State Of The State

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Gov. Brad Little used the opening moments of his third state of the state address to condemn the violent insurrection at the U.S. Capitol last week that has so far left five people dead.

Otto Kitsinger / AP

Monday, Governor Brad Little gave his annual State of the State address at the Idaho capitol. The Republican laid out his vision for the new year in a forty-minute speech. 

But now, it's up to Republican and Democratic lawmakers to decide what to do with his proposals. James Dawson covers the statehouse for us and helps Idaho Matters break down the speech, and their response to it. 

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K-12 education remains Gov. Brad Little’s (R) top priority in his proposed budget for fiscal year 2021, with every other facet of state government seeing a combined $57 million cut.


In his first State of the State speech, Governor Brad Little proposed minimum salaries for teachers and increases in education spending. We speak with the Idaho Education Association about the proposals and how much these initiatives could move the needle insofar as improving education in the Gem State.

Idaho Public Television / Idaho Statesman

It’s a new year and a new governor. Brad Little unveiled his vision for the 2019 Idaho Legislature and detailed his agenda in his first State of the State Speech. Idaho Matters breaks it down with Boise State Public Radio reporter James Dawson.

Emilie Ritter Saunders / Boise State Public Radio

In Gov. C.L. "Butch" Otter’s final State of the State address Monday, education loomed large. One of his proposals is to hire a chief education officer for public colleges and universities.

AP Photo/Otto Kitsinger

In his final State of the State address, Gov. Butch Otter (R) unveiled a significant tax cut and an ambitious healthcare plan to cover high-risk individuals under Medicaid.


Update, 1:08 p.m.:

Idaho Gov. C.L. "Butch" Otter's top priority for Idaho lawmakers is to focus on education in 2017.

Otter announced his short wish list during his annual State of the State address Monday afternoon.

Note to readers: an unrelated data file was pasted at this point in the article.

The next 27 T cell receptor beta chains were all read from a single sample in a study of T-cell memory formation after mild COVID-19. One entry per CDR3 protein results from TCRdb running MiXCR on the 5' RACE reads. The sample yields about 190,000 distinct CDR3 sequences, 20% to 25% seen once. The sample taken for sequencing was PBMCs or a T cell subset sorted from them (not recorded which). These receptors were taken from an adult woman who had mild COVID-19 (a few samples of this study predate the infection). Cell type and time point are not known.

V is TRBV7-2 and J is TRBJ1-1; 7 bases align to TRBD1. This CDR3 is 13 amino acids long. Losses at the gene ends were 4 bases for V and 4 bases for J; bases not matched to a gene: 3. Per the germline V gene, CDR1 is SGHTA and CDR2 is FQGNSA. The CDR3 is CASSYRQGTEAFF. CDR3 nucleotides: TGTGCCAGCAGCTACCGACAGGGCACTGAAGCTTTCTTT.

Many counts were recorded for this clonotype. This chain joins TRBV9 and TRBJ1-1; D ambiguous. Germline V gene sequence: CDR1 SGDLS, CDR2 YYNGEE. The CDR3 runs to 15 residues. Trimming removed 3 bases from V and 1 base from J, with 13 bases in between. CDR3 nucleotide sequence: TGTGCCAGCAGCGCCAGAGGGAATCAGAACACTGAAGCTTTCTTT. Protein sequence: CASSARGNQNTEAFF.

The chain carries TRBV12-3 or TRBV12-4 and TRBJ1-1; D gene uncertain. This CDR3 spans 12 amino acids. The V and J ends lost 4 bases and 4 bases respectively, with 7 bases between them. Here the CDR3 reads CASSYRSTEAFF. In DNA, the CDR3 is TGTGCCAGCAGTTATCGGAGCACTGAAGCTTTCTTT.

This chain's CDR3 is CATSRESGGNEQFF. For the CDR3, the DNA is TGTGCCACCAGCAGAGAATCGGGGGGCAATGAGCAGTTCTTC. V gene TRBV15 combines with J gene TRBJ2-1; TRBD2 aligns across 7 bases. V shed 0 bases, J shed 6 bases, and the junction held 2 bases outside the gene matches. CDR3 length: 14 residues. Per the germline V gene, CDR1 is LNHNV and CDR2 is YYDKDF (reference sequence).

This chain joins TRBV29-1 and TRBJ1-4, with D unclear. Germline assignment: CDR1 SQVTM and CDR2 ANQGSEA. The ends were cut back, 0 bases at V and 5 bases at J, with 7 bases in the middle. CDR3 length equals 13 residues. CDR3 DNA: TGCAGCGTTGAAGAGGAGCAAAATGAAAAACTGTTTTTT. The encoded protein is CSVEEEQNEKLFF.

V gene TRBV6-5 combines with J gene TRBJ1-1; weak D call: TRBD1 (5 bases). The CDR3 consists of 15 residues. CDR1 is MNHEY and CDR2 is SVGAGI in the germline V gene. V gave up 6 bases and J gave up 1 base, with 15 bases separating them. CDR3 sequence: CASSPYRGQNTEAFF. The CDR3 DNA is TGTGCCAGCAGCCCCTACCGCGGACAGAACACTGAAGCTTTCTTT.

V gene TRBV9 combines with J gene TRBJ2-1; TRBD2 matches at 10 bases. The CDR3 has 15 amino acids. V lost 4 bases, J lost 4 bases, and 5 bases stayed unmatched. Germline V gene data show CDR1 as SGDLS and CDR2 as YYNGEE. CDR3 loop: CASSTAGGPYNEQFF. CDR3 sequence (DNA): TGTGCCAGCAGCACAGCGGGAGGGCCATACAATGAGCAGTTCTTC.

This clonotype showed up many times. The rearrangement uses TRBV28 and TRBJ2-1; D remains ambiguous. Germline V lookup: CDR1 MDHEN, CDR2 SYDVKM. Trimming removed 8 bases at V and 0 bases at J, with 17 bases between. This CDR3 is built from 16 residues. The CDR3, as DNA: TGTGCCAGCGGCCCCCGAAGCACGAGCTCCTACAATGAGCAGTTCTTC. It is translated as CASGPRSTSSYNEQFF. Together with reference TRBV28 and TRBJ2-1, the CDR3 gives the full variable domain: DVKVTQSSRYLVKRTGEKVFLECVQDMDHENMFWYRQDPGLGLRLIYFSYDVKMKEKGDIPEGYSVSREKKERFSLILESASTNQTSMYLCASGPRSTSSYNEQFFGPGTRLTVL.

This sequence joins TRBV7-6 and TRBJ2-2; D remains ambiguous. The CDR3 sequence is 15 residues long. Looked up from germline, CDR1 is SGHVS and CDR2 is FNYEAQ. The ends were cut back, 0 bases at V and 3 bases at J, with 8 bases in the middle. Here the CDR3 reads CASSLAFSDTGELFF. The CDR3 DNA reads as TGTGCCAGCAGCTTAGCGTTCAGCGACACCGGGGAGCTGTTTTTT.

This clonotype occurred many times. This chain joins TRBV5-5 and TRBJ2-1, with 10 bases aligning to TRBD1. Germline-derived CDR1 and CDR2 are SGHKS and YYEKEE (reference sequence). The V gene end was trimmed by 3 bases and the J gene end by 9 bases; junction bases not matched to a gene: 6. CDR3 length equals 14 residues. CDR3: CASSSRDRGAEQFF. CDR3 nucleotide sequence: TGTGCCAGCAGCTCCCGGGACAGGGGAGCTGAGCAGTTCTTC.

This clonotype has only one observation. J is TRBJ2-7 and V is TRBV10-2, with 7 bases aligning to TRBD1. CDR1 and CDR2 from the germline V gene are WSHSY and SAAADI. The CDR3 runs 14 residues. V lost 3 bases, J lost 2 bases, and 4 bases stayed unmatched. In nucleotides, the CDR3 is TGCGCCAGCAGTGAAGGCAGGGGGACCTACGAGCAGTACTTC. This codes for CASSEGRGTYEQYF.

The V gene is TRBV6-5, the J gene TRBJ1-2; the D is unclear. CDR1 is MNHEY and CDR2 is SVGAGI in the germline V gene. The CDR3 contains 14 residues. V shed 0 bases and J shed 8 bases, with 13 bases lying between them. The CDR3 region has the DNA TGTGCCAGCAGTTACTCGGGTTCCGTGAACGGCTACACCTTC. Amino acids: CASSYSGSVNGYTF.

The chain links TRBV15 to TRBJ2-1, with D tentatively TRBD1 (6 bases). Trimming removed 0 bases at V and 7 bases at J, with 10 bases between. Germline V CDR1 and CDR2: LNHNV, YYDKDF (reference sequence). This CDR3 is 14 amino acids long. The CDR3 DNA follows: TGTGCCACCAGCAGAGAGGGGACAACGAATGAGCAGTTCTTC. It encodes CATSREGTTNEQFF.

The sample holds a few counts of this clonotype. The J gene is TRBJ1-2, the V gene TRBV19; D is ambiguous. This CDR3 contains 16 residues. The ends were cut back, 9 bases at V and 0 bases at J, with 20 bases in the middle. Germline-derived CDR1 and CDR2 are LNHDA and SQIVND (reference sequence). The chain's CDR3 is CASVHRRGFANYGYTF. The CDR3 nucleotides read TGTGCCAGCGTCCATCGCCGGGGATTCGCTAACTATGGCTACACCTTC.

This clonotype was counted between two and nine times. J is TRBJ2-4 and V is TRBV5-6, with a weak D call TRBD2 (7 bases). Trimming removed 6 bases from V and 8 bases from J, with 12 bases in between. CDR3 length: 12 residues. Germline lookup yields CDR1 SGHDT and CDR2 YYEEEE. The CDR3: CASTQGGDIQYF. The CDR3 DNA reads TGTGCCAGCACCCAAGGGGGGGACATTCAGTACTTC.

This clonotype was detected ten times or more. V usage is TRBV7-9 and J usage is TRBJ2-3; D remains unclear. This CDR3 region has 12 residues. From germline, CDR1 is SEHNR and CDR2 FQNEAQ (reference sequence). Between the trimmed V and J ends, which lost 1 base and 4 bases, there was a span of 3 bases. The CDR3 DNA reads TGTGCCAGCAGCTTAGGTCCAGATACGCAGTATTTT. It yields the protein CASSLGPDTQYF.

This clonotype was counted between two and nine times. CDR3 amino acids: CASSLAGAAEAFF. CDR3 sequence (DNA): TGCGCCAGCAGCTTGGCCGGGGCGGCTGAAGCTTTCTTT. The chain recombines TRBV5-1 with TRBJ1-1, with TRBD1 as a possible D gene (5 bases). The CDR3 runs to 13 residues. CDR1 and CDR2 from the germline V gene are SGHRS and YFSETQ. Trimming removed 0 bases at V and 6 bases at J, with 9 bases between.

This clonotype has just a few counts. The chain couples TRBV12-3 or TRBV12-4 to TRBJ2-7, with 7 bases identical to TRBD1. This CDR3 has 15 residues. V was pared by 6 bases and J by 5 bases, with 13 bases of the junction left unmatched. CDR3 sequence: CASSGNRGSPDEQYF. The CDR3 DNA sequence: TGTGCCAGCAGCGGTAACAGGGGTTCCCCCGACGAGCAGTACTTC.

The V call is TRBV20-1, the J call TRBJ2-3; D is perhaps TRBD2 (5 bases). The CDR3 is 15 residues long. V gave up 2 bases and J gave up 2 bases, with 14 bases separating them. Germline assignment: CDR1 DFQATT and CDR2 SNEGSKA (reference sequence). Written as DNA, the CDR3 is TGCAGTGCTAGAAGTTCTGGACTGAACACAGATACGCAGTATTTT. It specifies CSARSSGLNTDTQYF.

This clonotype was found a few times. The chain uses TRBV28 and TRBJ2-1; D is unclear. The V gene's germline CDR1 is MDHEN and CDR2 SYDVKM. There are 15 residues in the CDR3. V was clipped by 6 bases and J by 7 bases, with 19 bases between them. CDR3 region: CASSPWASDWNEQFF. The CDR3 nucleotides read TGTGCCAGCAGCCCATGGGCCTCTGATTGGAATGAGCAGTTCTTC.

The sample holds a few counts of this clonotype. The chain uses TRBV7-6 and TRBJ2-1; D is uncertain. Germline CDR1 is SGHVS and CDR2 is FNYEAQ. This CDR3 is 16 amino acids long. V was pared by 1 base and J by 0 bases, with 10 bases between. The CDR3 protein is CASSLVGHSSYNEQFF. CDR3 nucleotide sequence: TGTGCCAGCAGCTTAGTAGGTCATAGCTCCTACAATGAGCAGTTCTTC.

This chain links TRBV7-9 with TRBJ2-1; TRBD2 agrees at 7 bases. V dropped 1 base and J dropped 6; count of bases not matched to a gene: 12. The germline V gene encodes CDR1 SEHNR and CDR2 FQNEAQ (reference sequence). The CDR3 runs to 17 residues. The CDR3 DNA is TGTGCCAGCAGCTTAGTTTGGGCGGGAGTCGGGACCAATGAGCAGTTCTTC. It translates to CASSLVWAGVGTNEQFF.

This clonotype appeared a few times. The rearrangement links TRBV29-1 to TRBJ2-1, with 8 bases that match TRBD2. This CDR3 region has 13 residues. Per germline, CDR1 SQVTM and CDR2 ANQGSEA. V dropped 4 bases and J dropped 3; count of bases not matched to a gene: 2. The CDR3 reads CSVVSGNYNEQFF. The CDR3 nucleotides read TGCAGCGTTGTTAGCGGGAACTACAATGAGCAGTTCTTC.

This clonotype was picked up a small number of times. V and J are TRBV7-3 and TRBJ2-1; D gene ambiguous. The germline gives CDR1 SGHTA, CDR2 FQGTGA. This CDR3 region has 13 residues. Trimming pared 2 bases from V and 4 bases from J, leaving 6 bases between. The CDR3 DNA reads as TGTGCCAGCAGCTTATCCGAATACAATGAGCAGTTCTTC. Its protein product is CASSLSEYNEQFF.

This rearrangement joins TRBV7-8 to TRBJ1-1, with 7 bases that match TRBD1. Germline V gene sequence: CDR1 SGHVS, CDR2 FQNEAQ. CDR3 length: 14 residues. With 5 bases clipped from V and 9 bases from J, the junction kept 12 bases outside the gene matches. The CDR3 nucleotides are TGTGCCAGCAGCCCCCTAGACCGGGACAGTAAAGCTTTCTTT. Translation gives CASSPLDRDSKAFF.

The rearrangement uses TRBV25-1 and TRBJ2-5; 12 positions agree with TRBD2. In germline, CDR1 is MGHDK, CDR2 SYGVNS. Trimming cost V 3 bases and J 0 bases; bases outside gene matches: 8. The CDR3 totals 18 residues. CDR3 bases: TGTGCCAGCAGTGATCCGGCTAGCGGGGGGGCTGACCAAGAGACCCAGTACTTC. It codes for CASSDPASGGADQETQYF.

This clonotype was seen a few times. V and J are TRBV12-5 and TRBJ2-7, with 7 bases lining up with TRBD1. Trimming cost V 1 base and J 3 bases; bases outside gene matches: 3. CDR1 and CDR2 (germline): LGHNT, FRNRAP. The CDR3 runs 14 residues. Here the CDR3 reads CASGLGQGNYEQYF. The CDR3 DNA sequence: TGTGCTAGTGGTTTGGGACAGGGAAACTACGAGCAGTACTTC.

The Republican governor proposed a 4.6 percent increase — roughly a $189 million funding bump — to the state's overall budget. More than 60 percent of that would go toward education, including more funding for teacher salaries and higher education facilities.

Samantha Wright / Boise State Public Radio

Idaho Gov. C.L. "Butch" Otter began outlining his budget and policy priorities for state lawmakers during his "State of the State" address Monday afternoon, naming public education as his primary focus for the year.

The annual speech kicks off the start of the legislative session, with state lawmakers, members of the judiciary and other leaders gathered in the Idaho Statehouse to hear Otter's remarks.

Otter reminded lawmakers of the state's constitutional requirement to provide a general, uniform and free public school system. He proposed a 7.9 percent increase to the state's public education budget. That would bring the total to $1.59 billion. It's the second year in a row that Otter has proposed steep hikes for education spending.

Kyle Green / Idaho Statesman

For those seeking a catchy slogan for Gov. C.L. "Butch" Otter's 2015 budget, they could do worse than "wolves, water and Wi-Fi."

The Republican governor Monday told legislators that those three things will be among his priorities for the coming fiscal year, starting in July.

Otter called for $2 million for a new Wolf Control Fund, something he sees necessary to keep the number of predators in check.

Idaho now has 680 wolves.

Adam Cotterell / Boise State Public Radio

Gov. C.L. "Butch" Otter kicks off the 2014 legislative session with his annual State of the State speech at this hour.

Otter's speech is heavy on education, and increasing education funding. He's also using the speech to coin a new idea, instead of K-12 education, Otter says the state needs to think of public education as K-Career. "It is a formula that emphasizes local autonomy and accountability as the keys to success not only for our schools but also for our communities, our economy, and most importantly for our students," Otter says.

Aaron Kunz / EarthFix

Idaho Governor Butch Otter pledged to make wildfires on public land a priority in 2013.  Now, he's asking for $400,000 for four volunteer fire groups in Idaho. They would make ranchers the first responders to fires that threaten homes and livestock.

Aaron Kunz / EarthFix/Boise State Public Radio

Governor C.L. “Butch” Otter released his budget along with his State of the State speech Monday. 

The governor’s budget would increase general fund spending by 3.1 percent in fiscal year 2014. The FY14 budget is $2.78 billion, that’s an $84 million increase over FY13.